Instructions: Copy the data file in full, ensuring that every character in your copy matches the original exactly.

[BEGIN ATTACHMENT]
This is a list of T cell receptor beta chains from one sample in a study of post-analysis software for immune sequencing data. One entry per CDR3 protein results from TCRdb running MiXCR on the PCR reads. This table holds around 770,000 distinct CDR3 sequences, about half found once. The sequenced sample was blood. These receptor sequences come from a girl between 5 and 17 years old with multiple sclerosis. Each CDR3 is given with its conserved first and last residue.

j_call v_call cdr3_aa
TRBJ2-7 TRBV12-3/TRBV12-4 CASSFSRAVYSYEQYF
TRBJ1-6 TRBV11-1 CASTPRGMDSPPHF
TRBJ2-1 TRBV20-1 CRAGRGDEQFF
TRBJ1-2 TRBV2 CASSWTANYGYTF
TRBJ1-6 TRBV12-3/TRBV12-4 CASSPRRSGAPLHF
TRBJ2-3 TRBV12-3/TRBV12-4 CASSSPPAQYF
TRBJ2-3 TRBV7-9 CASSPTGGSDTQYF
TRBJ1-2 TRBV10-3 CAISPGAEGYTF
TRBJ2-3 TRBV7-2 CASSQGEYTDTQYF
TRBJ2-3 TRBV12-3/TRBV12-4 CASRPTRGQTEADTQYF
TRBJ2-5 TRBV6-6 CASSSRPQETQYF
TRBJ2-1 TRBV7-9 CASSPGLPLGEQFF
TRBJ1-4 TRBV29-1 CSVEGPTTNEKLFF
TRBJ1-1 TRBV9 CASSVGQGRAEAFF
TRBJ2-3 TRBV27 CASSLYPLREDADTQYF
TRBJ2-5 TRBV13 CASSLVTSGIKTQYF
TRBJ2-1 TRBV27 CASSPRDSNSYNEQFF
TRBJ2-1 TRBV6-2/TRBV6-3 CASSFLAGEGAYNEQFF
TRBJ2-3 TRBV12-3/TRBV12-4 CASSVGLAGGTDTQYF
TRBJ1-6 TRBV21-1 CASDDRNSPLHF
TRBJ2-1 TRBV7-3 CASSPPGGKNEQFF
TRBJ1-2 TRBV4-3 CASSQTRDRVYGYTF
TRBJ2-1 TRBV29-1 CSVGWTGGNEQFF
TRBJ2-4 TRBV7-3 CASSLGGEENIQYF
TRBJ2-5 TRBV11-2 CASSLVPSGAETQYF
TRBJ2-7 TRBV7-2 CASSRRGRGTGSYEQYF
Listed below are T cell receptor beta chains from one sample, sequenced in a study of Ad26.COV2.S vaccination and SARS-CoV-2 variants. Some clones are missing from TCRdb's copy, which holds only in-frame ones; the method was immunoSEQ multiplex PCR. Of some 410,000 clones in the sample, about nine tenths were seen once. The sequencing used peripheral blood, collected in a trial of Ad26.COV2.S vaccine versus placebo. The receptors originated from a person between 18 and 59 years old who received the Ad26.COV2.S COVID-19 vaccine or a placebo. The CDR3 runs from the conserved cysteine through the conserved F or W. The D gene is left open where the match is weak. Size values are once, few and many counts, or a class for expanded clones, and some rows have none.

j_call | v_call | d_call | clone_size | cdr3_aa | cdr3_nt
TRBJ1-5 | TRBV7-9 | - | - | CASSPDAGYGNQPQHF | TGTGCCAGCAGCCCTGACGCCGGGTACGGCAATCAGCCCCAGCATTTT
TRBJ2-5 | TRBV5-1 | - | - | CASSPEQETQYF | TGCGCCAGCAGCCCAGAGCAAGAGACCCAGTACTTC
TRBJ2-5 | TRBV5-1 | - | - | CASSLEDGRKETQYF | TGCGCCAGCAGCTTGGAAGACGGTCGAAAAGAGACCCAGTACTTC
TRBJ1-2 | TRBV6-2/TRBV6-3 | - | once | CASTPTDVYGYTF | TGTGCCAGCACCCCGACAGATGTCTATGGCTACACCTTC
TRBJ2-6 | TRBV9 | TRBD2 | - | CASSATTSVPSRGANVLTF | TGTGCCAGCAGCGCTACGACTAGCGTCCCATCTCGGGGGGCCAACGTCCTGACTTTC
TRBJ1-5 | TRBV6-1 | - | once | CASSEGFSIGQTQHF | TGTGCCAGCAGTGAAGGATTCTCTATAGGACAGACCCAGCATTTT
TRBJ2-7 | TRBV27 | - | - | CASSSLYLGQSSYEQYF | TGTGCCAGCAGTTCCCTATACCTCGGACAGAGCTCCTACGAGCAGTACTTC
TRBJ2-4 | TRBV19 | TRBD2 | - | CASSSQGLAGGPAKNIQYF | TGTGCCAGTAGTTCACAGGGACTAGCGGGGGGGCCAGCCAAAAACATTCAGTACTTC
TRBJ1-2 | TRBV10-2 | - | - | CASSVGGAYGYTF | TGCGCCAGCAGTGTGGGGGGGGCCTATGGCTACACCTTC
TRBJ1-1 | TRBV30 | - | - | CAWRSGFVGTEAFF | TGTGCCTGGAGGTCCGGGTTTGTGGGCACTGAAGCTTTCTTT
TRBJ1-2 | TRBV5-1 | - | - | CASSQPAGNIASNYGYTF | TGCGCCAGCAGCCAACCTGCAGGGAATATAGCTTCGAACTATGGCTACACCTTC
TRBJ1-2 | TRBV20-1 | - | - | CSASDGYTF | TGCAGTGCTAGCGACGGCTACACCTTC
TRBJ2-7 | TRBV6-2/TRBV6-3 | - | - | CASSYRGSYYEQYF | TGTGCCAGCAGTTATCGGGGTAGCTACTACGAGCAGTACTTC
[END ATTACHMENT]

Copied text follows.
This is a list of T cell receptor beta chains from one sample in a study of post-analysis software for immune sequencing data. One entry per CDR3 protein results from TCRdb running MiXCR on the PCR reads. This table holds around 770,000 distinct CDR3 sequences, about half found once. The sequenced sample was blood. These receptor sequences come from a girl between 5 and 17 years old with multiple sclerosis. Each CDR3 is given with its conserved first and last residue.

j_call v_call cdr3_aa
TRBJ2-7 TRBV12-3/TRBV12-4 CASSFSRAVYSYEQYF
TRBJ1-6 TRBV11-1 CASTPRGMDSPPHF
TRBJ2-1 TRBV20-1 CRAGRGDEQFF
TRBJ1-2 TRBV2 CASSWTANYGYTF
TRBJ1-6 TRBV12-3/TRBV12-4 CASSPRRSGAPLHF
TRBJ2-3 TRBV12-3/TRBV12-4 CASSSPPAQYF
TRBJ2-3 TRBV7-9 CASSPTGGSDTQYF
TRBJ1-2 TRBV10-3 CAISPGAEGYTF
TRBJ2-3 TRBV7-2 CASSQGEYTDTQYF
TRBJ2-3 TRBV12-3/TRBV12-4 CASRPTRGQTEADTQYF
TRBJ2-5 TRBV6-6 CASSSRPQETQYF
TRBJ2-1 TRBV7-9 CASSPGLPLGEQFF
TRBJ1-4 TRBV29-1 CSVEGPTTNEKLFF
TRBJ1-1 TRBV9 CASSVGQGRAEAFF
TRBJ2-3 TRBV27 CASSLYPLREDADTQYF
TRBJ2-5 TRBV13 CASSLVTSGIKTQYF
TRBJ2-1 TRBV27 CASSPRDSNSYNEQFF
TRBJ2-1 TRBV6-2/TRBV6-3 CASSFLAGEGAYNEQFF
TRBJ2-3 TRBV12-3/TRBV12-4 CASSVGLAGGTDTQYF
TRBJ1-6 TRBV21-1 CASDDRNSPLHF
TRBJ2-1 TRBV7-3 CASSPPGGKNEQFF
TRBJ1-2 TRBV4-3 CASSQTRDRVYGYTF
TRBJ2-1 TRBV29-1 CSVGWTGGNEQFF
TRBJ2-4 TRBV7-3 CASSLGGEENIQYF
TRBJ2-5 TRBV11-2 CASSLVPSGAETQYF
TRBJ2-7 TRBV7-2 CASSRRGRGTGSYEQYF
Listed below are T cell receptor beta chains from one sample, sequenced in a study of Ad26.COV2.S vaccination and SARS-CoV-2 variants. Some clones are missing from TCRdb's copy, which holds only in-frame ones; the method was immunoSEQ multiplex PCR. Of some 410,000 clones in the sample, about nine tenths were seen once. The sequencing used peripheral blood, collected in a trial of Ad26.COV2.S vaccine versus placebo. The receptors originated from a person between 18 and 59 years old who received the Ad26.COV2.S COVID-19 vaccine or a placebo. The CDR3 runs from the conserved cysteine through the conserved F or W. The D gene is left open where the match is weak. Size values are once, few and many counts, or a class for expanded clones, and some rows have none.

j_call | v_call | d_call | clone_size | cdr3_aa | cdr3_nt
TRBJ1-5 | TRBV7-9 | - | - | CASSPDAGYGNQPQHF | TGTGCCAGCAGCCCTGACGCCGGGTACGGCAATCAGCCCCAGCATTTT
TRBJ2-5 | TRBV5-1 | - | - | CASSPEQETQYF | TGCGCCAGCAGCCCAGAGCAAGAGACCCAGTACTTC
TRBJ2-5 | TRBV5-1 | - | - | CASSLEDGRKETQYF | TGCGCCAGCAGCTTGGAAGACGGTCGAAAAGAGACCCAGTACTTC
TRBJ1-2 | TRBV6-2/TRBV6-3 | - | once | CASTPTDVYGYTF | TGTGCCAGCACCCCGACAGATGTCTATGGCTACACCTTC
TRBJ2-6 | TRBV9 | TRBD2 | - | CASSATTSVPSRGANVLTF | TGTGCCAGCAGCGCTACGACTAGCGTCCCATCTCGGGGGGCCAACGTCCTGACTTTC
TRBJ1-5 | TRBV6-1 | - | once | CASSEGFSIGQTQHF | TGTGCCAGCAGTGAAGGATTCTCTATAGGACAGACCCAGCATTTT
TRBJ2-7 | TRBV27 | - | - | CASSSLYLGQSSYEQYF | TGTGCCAGCAGTTCCCTATACCTCGGACAGAGCTCCTACGAGCAGTACTTC
TRBJ2-4 | TRBV19 | TRBD2 | - | CASSSQGLAGGPAKNIQYF | TGTGCCAGTAGTTCACAGGGACTAGCGGGGGGGCCAGCCAAAAACATTCAGTACTTC
TRBJ1-2 | TRBV10-2 | - | - | CASSVGGAYGYTF | TGCGCCAGCAGTGTGGGGGGGGCCTATGGCTACACCTTC
TRBJ1-1 | TRBV30 | - | - | CAWRSGFVGTEAFF | TGTGCCTGGAGGTCCGGGTTTGTGGGCACTGAAGCTTTCTTT
TRBJ1-2 | TRBV5-1 | - | - | CASSQPAGNIASNYGYTF | TGCGCCAGCAGCCAACCTGCAGGGAATATAGCTTCGAACTATGGCTACACCTTC
TRBJ1-2 | TRBV20-1 | - | - | CSASDGYTF | TGCAGTGCTAGCGACGGCTACACCTTC
TRBJ2-7 | TRBV6-2/TRBV6-3 | - | - | CASSYRGSYYEQYF | TGTGCCAGCAGTTATCGGGGTAGCTACTACGAGCAGTACTTC